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ENCINO, CA-Newly revised figures on the nation’s economy from the US Commerce Department and a new report on investment trends from Marcus & Millichap Real Estate Investment Services suggest that the overall performance and outlook for both the US economy and commercial real estate demonstrate more stability than many earlier forecasts had anticipated. Hessam Nadji, managing director of research services at Marcus & Millichap, tells GlobeSt.com that although his analysis of the latest GDP figures doesn’t suggest that we have hit bottom or turned the corner, there are positive signs in the way this downturn is unfolding and in how it contrasts with previous downturns.

At the same time, a new report from Marcus & Millichap’s National Office and Industrial Properties Group shows that despite the clear decline in deal flow, the US office sector remains poised to generate more than 4,000 transactions in 2008. That would rank 2008 on a par with 2004 levels and well above the average from 1995 to 2005.

In its recent revision of GDP figures for the second quarter, the Commerce Department adjusted its estimate for the nation’s second-quarter GDP growth to 3.3% from its earlier forecast of 1.9%. The new figures confirmed what Nadji had forecast during a webinar conducted by GlobeSt.com earlier this summer, and the GDP figures carry significant implications for the commercial real estate industry.

Nadji explains that he expected the 3.3% GDP growth for a number of reasons. First, the economic stimulus checks that US consumers were spending provided “a large boost in consumption” that bolstered economic growth. Second, Marcus & Millichap expected that rising US exports would help to offset the drag that housing has been exerting on the economy.

Another factor that Nadji cites is the relatively mild loss of jobs in this downturn compared with previous cycles. “Going into the fall of ’07, I thought we were headed for a milder loss of jobs than we faced in previous downturns because payrolls remained very lean and companies stayed very conservative in their hiring during the expansion cycle that we had from December of 2003 to December of 2007,” Nadji explains. “Fewer jobs gained on the way up means fewer jobs lost on the way down. From the standpoint of employment, which is what’s most important for commercial real estate, it didn’t look to us like there were going to be massive job cuts.”

Nadji is quick to point out that he is not trying to paint a rosy picture or to deny that times are uncertain, but to put the economic data into perspective. “While it’s good news that we didn’t have bloated payrolls and are therefore not going to have severe job cuts, the bad news is that we don’t have any impetus for growth right now, so it’s not like a big rebound is waiting for us around the corner,” he says.

Despite the relatively robust second-quarter GDP figures, Nadji says that Marcus & Millichap is “quite concerned with the rest of the year,” expecting that GDP growth will settle at about 1% to 1.5% in the second half of 2008. While those numbers are weaker than the 20-year average of 3% for GDP growth, they are nonetheless positive, the Marcus & Millichap research chief points out.

Another salient point, Nadji notes, is that even without the benefit of the economic stimulus spending, the economy would have grown by nearly 2% in the second quarter. Housing is dragging down GDP growth by about 1% to 1.25%, he says, so if housing would just bottom out–which Marcus & Millichap expects to be the case by about mid-year next year, “We would be back to pretty normal growth numbers,” Nadji says.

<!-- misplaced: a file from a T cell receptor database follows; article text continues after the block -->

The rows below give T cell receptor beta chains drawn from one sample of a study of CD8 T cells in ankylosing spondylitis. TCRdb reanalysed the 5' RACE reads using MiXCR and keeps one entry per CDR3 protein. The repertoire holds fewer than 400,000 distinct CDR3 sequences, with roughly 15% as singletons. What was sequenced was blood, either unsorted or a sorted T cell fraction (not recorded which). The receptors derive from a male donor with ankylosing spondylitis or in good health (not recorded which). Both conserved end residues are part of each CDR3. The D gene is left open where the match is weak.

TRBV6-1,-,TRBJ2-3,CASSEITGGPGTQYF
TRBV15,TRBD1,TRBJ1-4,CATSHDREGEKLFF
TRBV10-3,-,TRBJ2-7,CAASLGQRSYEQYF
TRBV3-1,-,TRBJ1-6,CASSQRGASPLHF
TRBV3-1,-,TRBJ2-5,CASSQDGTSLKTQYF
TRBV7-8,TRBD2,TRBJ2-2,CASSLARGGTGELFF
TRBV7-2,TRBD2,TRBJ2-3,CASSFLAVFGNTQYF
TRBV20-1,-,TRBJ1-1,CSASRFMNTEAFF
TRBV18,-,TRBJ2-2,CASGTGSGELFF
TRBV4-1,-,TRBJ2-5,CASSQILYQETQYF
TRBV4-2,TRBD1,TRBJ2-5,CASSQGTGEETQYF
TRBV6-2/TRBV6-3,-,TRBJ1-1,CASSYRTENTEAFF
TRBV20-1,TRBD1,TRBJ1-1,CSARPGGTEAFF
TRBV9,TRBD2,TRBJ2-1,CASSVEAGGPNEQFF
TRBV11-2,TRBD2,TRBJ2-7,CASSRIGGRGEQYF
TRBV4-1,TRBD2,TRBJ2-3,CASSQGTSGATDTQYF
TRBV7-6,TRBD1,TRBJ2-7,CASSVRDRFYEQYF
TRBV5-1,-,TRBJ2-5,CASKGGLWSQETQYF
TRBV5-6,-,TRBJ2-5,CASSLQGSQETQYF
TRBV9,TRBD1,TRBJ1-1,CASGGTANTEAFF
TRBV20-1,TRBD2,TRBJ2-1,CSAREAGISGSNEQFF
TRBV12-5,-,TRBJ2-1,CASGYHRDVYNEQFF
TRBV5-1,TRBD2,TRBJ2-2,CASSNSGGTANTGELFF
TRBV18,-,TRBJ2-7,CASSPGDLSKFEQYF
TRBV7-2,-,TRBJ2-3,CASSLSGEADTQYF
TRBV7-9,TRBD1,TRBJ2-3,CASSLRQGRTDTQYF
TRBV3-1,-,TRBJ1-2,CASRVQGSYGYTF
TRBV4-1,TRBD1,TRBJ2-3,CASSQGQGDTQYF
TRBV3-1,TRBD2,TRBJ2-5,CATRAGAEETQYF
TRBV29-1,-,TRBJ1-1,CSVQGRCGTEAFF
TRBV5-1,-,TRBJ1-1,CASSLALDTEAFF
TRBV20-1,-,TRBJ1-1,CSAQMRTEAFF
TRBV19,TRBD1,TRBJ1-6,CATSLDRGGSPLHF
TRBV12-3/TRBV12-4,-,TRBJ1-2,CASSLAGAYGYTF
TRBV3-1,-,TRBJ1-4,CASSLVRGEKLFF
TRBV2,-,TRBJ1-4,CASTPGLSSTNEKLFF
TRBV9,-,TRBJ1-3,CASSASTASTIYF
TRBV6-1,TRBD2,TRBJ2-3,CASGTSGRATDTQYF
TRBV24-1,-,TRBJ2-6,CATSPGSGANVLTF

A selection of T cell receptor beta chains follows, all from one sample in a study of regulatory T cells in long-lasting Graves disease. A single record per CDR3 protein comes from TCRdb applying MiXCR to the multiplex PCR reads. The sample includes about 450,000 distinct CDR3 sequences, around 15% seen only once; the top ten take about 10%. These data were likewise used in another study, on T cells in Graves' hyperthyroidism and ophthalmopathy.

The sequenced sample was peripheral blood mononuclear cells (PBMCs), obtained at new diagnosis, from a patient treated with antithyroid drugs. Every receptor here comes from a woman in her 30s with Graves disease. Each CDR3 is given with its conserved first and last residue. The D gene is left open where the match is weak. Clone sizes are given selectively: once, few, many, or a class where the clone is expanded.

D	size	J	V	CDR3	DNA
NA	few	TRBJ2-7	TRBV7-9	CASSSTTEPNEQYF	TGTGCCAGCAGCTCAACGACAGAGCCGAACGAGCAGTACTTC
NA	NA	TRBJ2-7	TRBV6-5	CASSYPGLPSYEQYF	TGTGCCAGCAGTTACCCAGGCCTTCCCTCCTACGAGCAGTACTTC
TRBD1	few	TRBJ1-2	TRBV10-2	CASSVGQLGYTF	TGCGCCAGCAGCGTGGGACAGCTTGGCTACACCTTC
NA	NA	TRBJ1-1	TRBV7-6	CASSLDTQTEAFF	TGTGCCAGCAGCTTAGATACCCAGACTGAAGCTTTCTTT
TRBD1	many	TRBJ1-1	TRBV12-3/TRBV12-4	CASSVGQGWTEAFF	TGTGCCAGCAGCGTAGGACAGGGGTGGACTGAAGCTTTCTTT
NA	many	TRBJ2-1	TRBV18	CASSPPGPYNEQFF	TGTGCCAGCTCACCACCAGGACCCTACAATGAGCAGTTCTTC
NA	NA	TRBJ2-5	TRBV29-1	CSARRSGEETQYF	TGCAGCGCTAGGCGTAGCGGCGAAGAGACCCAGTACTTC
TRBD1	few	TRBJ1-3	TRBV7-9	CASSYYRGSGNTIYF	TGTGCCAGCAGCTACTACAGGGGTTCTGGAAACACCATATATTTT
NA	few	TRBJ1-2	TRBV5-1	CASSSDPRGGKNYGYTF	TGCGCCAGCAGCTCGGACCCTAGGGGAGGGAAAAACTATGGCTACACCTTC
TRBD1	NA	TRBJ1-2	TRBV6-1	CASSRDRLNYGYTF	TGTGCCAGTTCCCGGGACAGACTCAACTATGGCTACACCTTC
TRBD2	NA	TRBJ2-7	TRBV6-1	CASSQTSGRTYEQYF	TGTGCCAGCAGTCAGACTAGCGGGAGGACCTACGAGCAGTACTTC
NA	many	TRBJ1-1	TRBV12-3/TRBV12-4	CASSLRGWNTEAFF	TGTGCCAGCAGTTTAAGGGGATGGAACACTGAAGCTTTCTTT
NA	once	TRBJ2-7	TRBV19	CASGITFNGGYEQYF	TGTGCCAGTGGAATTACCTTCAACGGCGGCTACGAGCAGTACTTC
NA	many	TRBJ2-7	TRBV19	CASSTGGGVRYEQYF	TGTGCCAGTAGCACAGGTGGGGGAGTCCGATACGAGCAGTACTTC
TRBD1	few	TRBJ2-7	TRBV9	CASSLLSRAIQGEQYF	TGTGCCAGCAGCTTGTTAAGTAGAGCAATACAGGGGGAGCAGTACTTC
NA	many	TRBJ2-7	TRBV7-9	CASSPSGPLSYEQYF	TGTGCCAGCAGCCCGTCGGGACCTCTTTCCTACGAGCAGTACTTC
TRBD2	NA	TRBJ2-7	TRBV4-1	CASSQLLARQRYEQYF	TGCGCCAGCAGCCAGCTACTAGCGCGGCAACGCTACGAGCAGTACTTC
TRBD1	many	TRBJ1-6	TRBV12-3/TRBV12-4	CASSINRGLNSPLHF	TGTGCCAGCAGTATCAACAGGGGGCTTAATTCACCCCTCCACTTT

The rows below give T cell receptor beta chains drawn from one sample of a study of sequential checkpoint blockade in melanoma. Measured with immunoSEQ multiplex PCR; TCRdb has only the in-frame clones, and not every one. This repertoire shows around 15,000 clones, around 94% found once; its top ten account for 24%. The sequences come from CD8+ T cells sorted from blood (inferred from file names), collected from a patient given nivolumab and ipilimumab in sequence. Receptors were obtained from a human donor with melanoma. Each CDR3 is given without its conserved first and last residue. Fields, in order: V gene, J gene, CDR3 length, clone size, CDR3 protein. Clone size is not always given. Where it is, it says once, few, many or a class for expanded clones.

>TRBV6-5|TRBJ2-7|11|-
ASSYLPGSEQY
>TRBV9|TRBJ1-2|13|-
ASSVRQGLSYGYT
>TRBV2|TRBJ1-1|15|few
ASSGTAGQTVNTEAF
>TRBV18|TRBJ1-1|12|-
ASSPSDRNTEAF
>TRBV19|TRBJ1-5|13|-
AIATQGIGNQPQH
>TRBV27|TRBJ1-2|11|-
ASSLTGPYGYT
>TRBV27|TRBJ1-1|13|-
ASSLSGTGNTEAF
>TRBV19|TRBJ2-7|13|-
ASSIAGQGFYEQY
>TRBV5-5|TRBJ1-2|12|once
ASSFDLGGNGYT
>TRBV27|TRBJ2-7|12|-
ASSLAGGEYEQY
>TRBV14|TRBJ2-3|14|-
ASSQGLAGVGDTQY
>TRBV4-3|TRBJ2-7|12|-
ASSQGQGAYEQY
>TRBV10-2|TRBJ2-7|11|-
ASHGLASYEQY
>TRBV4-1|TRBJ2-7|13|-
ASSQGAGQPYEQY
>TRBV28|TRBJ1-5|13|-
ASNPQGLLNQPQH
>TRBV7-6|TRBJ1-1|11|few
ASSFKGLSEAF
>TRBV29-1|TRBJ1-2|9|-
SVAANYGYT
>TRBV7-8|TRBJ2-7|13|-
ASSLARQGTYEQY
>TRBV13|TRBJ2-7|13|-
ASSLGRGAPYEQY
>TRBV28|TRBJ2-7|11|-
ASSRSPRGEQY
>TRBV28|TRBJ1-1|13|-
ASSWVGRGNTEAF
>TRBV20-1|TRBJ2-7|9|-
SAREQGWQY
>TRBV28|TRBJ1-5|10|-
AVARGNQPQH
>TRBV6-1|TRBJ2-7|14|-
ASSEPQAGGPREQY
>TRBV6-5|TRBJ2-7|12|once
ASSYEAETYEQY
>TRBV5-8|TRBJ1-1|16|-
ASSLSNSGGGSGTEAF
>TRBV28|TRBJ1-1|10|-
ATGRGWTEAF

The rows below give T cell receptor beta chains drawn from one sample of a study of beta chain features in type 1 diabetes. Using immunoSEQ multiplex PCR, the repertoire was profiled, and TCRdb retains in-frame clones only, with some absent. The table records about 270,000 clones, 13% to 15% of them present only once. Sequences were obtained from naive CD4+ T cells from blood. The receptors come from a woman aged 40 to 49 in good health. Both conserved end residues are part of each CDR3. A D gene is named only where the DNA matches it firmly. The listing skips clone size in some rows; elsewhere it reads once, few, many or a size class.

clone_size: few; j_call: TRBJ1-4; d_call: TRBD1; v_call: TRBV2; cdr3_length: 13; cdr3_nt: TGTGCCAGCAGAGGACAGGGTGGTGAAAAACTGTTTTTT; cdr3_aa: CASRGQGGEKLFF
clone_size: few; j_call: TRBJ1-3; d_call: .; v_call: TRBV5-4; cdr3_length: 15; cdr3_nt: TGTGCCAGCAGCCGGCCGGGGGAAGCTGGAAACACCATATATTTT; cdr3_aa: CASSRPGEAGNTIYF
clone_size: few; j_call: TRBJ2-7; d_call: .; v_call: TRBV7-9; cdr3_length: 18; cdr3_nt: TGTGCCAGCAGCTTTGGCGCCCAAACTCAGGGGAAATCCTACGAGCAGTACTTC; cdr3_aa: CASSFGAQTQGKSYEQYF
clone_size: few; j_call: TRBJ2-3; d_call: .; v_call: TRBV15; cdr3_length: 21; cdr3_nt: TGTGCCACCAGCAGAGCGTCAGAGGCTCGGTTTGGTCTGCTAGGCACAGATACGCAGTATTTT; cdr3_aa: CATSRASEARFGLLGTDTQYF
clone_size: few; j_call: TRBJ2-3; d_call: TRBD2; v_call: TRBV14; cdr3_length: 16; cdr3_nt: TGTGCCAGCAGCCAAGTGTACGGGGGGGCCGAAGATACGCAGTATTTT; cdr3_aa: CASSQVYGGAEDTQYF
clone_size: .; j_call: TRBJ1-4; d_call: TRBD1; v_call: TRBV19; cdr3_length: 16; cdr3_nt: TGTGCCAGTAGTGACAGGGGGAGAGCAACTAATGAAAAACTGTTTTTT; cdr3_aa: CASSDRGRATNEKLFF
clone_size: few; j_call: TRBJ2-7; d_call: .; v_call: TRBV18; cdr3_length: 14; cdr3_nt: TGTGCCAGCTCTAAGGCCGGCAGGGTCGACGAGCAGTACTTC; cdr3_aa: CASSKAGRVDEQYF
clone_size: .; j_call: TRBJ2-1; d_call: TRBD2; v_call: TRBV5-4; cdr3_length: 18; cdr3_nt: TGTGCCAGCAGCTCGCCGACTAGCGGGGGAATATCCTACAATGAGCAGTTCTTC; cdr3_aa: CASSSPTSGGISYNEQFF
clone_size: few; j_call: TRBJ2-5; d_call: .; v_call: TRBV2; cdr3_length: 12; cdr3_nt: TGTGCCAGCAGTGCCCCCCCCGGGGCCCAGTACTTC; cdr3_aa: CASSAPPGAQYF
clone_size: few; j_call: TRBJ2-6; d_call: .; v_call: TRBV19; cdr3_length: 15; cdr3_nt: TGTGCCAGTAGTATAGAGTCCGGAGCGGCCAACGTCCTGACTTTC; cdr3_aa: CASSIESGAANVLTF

Nadji’s call to keep economic numbers in perspective echoes a theme in the report by the Marcus & Millichap National Office and Industrial Properties Group, which although market velocity has declined from the boom years, the office sector remains poised to generate 2008 transaction levels “well above the average from 1995 to 2005.” The report advises that, “Given the volatility of the capital markets, investors must separate the actual from the perceived to succeed in today’s office investment climate.”

Alan L. Pontius, managing director of the Office and Industrial Properties Group, comments that although deal flow has slowed in comparison with peak levels of 2005 to 2007, today’s levels “do not justify the ‘market is dormant’ perception that permeates the investor mind-set today.” According to the new report on office transactions, velocity declined 27% in the first quarter of 2008 compared to the same period last year, with higher-priced tiers being hardest hit. And while velocity and dollar volume have both declined, they are tracking toward levels well above the last market bottom of 2001.

The new report by the Office and Industrial Properties Group also observes that, while many industry experts focus on transaction dollar volume when assessing the health of the market, focusing on dollar volume alone “generates an artificial high-tide” because it doesn’t take into account unusual one-time deals like Blackstone’s purchase andsubsequent reselling of the Equity Office Portfolio. “These transactionsinflated the average monthly dollar volume during the first sevenmonths of 2007 by 27%,” the Marcus & Millichap report notes.

The report also makes the point that, “While there is no question that the credit crisis has made financing larger transactions particularly difficult and velocity may constrict further in the coming months, both equity and debt capital remain available for properly underwritten assets with positive cash flow.” As examples it cites the recent closing of the General Motors building and three other office assets in New York Citythat Macklowe Properties sold, plus the pending sale by Deutsche Bank of several office assets it took back from Macklowe.

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